For any questions about patents, trademarks, and copyrights, or IP generally, please contact Greg Popowitz below.  Follow him on Twitter @InventionAtty.

Greg M. Popowitz, Esq.

Registered Patent Attorney

AV Rated by Martindale-Hubbell

Intellectual Property Litigation


213 East Sheridan Street, Suite 3

Dania Beach, Florida  33004

Main: 954.929.1899

Fax: 954.922.6662

Email: GMP@assoulineberlowe.com


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Intellectual Property, Labor & Employment, Creditors’ Rights & Bankruptcy, Business Litigation, Corporate & Finance, Real Estate, International Law

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Crowdfunding: A New Way to Invest in Florida

Assouline & Berlowe - Business Law Firm - Crowdfunding

How do 4th grade entrepreneurs make their classroom solar-powered?  In today’s day and age they set up a Crowdfunding campaign.  Hoping for $800, the students raised more than $5,000 by Crowdfunding support across America and around the world.

Money is a scare commodity; and it takes effort to have investors part with it. While subjectively attractive to the project sponsor, the business thesis may not be to a potential investor. Some potential investors may not be interested in the particular business or industry sector. Others may have limited funds that are better deployed elsewhere. And yet for others, the potential project may not meet their investment criteria. For example, generally, investors target emerging growth companies over startups and mature over emerging growth companies. That universe of potential investors has been further constrained through federal and state securities regulations that forbid general solicitation of investors and require the sponsor expend substantial, and often prohibitive, transaction costs.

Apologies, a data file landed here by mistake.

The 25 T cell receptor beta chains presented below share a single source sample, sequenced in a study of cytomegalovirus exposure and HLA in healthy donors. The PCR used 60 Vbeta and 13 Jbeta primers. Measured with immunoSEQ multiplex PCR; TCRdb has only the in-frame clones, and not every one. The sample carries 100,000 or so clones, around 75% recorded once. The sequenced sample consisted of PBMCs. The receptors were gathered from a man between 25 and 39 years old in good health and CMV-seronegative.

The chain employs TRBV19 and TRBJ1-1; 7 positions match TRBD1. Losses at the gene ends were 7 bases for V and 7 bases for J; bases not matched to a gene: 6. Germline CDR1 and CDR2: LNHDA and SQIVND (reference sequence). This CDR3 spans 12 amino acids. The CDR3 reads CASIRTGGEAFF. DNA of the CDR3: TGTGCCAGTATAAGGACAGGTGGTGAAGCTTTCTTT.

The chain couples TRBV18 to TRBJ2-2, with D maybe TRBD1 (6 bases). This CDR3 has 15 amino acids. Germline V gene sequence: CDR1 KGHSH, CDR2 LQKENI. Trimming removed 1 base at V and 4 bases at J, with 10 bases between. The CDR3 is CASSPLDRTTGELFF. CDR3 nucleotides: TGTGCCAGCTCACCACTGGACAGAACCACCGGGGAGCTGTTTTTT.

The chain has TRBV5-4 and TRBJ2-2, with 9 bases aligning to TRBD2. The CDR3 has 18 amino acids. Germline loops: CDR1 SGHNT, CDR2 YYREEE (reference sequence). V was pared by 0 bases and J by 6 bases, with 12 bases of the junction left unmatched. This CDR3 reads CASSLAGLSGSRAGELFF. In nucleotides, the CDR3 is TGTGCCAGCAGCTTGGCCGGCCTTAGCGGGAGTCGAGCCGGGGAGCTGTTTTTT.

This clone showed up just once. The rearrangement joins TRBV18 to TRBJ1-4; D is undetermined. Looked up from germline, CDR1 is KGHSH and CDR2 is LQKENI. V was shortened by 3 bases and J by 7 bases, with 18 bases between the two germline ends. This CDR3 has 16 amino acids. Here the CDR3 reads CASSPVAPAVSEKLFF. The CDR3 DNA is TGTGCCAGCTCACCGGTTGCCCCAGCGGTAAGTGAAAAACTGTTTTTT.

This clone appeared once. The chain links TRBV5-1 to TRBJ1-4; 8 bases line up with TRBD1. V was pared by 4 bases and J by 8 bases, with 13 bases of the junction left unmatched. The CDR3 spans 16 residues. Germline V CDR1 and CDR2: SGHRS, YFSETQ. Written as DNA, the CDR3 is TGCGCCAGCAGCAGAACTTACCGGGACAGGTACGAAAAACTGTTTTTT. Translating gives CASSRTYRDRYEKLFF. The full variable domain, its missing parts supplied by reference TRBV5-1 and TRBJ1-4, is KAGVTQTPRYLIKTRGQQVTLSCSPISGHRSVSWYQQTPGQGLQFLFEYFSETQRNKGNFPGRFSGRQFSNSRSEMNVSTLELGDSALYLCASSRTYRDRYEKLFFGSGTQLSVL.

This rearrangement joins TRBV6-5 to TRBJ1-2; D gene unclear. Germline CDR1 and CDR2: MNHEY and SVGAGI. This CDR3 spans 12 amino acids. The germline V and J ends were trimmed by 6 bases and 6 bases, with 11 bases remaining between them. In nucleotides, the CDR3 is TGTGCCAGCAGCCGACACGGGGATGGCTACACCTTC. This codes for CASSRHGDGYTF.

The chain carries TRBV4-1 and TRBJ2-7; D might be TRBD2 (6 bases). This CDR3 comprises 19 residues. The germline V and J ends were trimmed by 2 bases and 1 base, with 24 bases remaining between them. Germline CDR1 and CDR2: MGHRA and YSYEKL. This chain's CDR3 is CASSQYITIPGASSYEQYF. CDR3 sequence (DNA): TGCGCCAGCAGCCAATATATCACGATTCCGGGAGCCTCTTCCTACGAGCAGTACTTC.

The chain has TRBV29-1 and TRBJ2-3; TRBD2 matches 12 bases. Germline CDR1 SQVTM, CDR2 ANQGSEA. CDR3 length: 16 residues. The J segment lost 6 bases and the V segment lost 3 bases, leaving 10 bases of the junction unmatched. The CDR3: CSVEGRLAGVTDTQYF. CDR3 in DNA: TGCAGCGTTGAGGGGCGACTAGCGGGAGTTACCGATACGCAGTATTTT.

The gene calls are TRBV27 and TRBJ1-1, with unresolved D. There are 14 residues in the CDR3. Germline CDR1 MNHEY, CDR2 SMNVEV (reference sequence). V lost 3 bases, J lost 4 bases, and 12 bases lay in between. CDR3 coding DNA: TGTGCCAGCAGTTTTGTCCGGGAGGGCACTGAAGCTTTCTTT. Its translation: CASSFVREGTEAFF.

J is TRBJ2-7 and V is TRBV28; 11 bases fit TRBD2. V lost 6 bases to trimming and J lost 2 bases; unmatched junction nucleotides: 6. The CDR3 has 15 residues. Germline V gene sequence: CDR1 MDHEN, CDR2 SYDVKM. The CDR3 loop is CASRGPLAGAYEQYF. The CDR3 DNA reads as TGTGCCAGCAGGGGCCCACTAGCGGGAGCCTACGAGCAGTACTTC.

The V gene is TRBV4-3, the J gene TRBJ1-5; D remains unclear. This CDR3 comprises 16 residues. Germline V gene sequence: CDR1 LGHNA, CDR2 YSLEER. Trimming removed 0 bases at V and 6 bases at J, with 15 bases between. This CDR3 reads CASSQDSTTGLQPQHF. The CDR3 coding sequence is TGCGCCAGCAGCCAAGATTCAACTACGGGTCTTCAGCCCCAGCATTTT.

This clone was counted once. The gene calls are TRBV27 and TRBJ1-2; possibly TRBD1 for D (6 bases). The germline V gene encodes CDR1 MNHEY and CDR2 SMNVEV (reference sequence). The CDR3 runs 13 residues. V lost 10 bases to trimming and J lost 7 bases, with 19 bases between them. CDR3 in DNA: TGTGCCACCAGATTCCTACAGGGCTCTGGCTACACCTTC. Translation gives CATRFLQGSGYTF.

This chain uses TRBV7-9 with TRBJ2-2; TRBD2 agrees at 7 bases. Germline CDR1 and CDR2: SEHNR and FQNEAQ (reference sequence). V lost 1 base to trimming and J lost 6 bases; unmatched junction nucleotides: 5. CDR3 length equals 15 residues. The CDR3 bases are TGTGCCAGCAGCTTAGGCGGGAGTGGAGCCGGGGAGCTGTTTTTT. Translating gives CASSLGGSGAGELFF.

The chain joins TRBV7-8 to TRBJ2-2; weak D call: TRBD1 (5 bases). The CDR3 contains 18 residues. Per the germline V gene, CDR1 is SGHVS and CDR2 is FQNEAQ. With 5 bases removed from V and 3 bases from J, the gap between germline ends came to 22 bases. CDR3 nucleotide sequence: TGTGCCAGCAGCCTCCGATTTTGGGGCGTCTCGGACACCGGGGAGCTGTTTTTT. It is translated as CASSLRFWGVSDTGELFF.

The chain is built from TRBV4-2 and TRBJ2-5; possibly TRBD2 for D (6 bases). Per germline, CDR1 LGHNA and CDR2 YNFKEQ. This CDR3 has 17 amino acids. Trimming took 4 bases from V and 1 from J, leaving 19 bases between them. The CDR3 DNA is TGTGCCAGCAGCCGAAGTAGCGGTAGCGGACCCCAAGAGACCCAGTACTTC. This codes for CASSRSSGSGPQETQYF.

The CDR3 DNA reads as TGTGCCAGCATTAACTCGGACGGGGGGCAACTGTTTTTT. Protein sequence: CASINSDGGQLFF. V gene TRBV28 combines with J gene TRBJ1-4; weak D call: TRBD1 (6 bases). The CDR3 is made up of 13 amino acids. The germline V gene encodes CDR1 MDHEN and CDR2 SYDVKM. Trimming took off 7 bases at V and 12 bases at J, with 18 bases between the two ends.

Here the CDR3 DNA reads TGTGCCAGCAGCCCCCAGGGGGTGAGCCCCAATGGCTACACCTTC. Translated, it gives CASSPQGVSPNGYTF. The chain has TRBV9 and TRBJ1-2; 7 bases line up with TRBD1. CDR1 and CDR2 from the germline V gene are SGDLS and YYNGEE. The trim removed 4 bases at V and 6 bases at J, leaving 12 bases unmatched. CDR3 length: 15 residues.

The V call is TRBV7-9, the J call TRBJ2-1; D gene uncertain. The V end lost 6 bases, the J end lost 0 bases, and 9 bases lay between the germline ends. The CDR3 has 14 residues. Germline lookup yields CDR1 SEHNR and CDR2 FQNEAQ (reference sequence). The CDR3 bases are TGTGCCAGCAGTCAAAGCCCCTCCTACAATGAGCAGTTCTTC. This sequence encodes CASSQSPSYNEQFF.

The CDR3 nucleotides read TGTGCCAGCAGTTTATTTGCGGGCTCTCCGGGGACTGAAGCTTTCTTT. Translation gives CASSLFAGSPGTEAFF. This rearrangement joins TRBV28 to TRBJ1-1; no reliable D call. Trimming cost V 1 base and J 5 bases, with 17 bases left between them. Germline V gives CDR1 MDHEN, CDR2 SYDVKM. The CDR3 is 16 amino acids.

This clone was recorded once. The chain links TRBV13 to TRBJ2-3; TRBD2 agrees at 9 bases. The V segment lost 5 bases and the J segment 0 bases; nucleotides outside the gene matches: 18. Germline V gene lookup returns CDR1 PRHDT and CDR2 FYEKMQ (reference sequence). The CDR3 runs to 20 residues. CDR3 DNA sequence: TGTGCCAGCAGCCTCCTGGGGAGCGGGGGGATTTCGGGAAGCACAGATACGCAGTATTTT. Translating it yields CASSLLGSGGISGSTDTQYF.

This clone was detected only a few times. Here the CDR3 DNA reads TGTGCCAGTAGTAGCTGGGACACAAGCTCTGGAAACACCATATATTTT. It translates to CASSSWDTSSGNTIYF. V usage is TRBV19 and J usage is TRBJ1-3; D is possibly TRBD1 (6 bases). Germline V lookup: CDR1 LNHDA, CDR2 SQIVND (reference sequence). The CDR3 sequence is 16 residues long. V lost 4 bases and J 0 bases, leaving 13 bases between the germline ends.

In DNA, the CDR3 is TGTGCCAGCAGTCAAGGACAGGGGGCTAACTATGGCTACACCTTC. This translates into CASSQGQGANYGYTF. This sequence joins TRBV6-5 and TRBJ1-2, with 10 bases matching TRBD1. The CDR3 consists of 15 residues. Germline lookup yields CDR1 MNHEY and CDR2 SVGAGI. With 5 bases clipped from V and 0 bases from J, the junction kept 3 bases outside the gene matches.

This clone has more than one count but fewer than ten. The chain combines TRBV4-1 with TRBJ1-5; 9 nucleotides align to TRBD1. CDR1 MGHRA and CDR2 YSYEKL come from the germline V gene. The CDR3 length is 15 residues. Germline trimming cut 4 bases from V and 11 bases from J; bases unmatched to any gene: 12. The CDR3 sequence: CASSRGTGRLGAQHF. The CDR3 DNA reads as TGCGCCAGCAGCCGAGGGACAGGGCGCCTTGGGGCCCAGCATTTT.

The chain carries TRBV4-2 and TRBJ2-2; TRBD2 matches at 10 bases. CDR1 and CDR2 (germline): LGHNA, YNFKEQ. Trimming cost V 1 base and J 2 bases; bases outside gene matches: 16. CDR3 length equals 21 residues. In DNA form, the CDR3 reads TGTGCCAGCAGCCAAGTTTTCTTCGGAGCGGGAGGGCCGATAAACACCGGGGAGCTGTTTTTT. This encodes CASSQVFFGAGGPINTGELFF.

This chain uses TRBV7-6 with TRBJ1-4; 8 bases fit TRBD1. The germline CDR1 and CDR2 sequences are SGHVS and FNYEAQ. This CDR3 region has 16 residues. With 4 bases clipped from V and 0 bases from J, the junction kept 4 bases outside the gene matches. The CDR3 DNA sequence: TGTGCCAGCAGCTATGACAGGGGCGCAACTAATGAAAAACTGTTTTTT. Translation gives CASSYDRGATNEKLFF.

For the entrepreneur taking concept through to IPO, or for a businessperson expanding operations with a merger or acquisition, financing is always an issue; money is a scare commodity. Personal or retirement savings may insufficient; bank loans (with or without personal or other guarantees) could be unavailable; and family, friends, and so-called Angel investors may not be interested or able to provide project support. What is needed is a larger universe of potential financiers….Enter Crowdfunding!

“Crowdfunding is a new and evolving method to raise money using the Internet. Crowdfunding serves as an alternative source of capital to support a wide range of ideas and ventures.  An entity or individual raising funds through crowdfunding typically seeks small individual contributions from a large number of people. “

A crowdfunding campaign generally has a specified target amount for funds to be raised, or goal, and an identified use of those funds. Individuals interested in the crowdfunding campaign—members of the “crowd”—may share information about the project, cause, idea or business with each other and use the information to decide whether or not to fund the campaign based on the collective “wisdom of the crowd.”

The venture life-cycle moves from Concept to Business Plan to Startup to Sales Ramp-up to Emerging Growth Company to Exit (Buyout or IPO). Maturing businesses grow organically or through mergers and acquisitions. Each step in the process requires more capital and capital and transaction costs. The critical factor: adequate financing!